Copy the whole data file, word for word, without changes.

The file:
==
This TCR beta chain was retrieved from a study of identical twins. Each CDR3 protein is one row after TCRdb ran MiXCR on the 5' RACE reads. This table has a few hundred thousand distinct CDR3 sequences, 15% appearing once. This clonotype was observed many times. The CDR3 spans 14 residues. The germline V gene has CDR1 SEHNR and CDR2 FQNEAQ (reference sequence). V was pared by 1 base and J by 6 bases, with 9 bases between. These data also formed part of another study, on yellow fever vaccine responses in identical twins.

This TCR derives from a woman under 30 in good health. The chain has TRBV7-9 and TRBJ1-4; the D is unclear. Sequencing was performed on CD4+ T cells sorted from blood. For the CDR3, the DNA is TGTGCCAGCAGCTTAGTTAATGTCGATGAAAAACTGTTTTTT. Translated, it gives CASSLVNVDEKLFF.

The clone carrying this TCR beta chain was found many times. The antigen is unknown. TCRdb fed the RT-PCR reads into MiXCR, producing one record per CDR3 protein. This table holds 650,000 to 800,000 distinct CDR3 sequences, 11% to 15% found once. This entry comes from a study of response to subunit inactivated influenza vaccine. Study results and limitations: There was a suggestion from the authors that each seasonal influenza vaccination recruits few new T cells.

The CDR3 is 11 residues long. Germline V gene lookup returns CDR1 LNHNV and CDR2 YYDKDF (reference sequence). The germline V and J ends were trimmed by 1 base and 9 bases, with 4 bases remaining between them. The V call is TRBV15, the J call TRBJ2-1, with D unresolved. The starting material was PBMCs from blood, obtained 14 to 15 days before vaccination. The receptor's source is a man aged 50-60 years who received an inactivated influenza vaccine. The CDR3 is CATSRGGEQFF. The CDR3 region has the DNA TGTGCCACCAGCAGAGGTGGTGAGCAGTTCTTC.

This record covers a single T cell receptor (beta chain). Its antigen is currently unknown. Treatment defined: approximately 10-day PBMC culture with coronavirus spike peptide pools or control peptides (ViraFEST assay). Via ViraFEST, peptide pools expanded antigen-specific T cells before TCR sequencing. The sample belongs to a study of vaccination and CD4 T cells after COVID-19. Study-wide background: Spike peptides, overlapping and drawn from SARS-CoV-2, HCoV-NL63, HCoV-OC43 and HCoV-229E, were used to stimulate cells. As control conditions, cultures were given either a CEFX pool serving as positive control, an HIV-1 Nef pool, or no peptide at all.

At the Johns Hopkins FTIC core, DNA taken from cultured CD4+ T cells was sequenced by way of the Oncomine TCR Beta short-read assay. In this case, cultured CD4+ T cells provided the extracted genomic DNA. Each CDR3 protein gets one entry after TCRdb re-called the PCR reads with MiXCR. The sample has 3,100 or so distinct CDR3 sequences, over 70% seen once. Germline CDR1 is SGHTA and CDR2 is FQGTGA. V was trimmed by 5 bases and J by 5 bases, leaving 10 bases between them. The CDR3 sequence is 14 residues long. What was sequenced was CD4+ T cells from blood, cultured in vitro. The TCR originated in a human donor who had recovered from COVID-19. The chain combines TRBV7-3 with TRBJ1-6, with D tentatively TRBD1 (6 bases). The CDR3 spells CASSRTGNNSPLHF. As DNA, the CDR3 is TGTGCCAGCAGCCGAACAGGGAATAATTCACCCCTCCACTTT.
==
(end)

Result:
This TCR beta chain was retrieved from a study of identical twins. Each CDR3 protein is one row after TCRdb ran MiXCR on the 5' RACE reads. This table has a few hundred thousand distinct CDR3 sequences, 15% appearing once. This clonotype was observed many times. The CDR3 spans 14 residues. The germline V gene has CDR1 SEHNR and CDR2 FQNEAQ (reference sequence). V was pared by 1 base and J by 6 bases, with 9 bases between. These data also formed part of another study, on yellow fever vaccine responses in identical twins.

This TCR derives from a woman under 30 in good health. The chain has TRBV7-9 and TRBJ1-4; the D is unclear. Sequencing was performed on CD4+ T cells sorted from blood. For the CDR3, the DNA is TGTGCCAGCAGCTTAGTTAATGTCGATGAAAAACTGTTTTTT. Translated, it gives CASSLVNVDEKLFF.

The clone carrying this TCR beta chain was found many times. The antigen is unknown. TCRdb fed the RT-PCR reads into MiXCR, producing one record per CDR3 protein. This table holds 650,000 to 800,000 distinct CDR3 sequences, 11% to 15% found once. This entry comes from a study of response to subunit inactivated influenza vaccine. Study results and limitations: There was a suggestion from the authors that each seasonal influenza vaccination recruits few new T cells.

The CDR3 is 11 residues long. Germline V gene lookup returns CDR1 LNHNV and CDR2 YYDKDF (reference sequence). The germline V and J ends were trimmed by 1 base and 9 bases, with 4 bases remaining between them. The V call is TRBV15, the J call TRBJ2-1, with D unresolved. The starting material was PBMCs from blood, obtained 14 to 15 days before vaccination. The receptor's source is a man aged 50-60 years who received an inactivated influenza vaccine. The CDR3 is CATSRGGEQFF. The CDR3 region has the DNA TGTGCCACCAGCAGAGGTGGTGAGCAGTTCTTC.

This record covers a single T cell receptor (beta chain). Its antigen is currently unknown. Treatment defined: approximately 10-day PBMC culture with coronavirus spike peptide pools or control peptides (ViraFEST assay). Via ViraFEST, peptide pools expanded antigen-specific T cells before TCR sequencing. The sample belongs to a study of vaccination and CD4 T cells after COVID-19. Study-wide background: Spike peptides, overlapping and drawn from SARS-CoV-2, HCoV-NL63, HCoV-OC43 and HCoV-229E, were used to stimulate cells. As control conditions, cultures were given either a CEFX pool serving as positive control, an HIV-1 Nef pool, or no peptide at all.

At the Johns Hopkins FTIC core, DNA taken from cultured CD4+ T cells was sequenced by way of the Oncomine TCR Beta short-read assay. In this case, cultured CD4+ T cells provided the extracted genomic DNA. Each CDR3 protein gets one entry after TCRdb re-called the PCR reads with MiXCR. The sample has 3,100 or so distinct CDR3 sequences, over 70% seen once. Germline CDR1 is SGHTA and CDR2 is FQGTGA. V was trimmed by 5 bases and J by 5 bases, leaving 10 bases between them. The CDR3 sequence is 14 residues long. What was sequenced was CD4+ T cells from blood, cultured in vitro. The TCR originated in a human donor who had recovered from COVID-19. The chain combines TRBV7-3 with TRBJ1-6, with D tentatively TRBD1 (6 bases). The CDR3 spells CASSRTGNNSPLHF. As DNA, the CDR3 is TGTGCCAGCAGCCGAACAGGGAATAATTCACCCCTCCACTTT.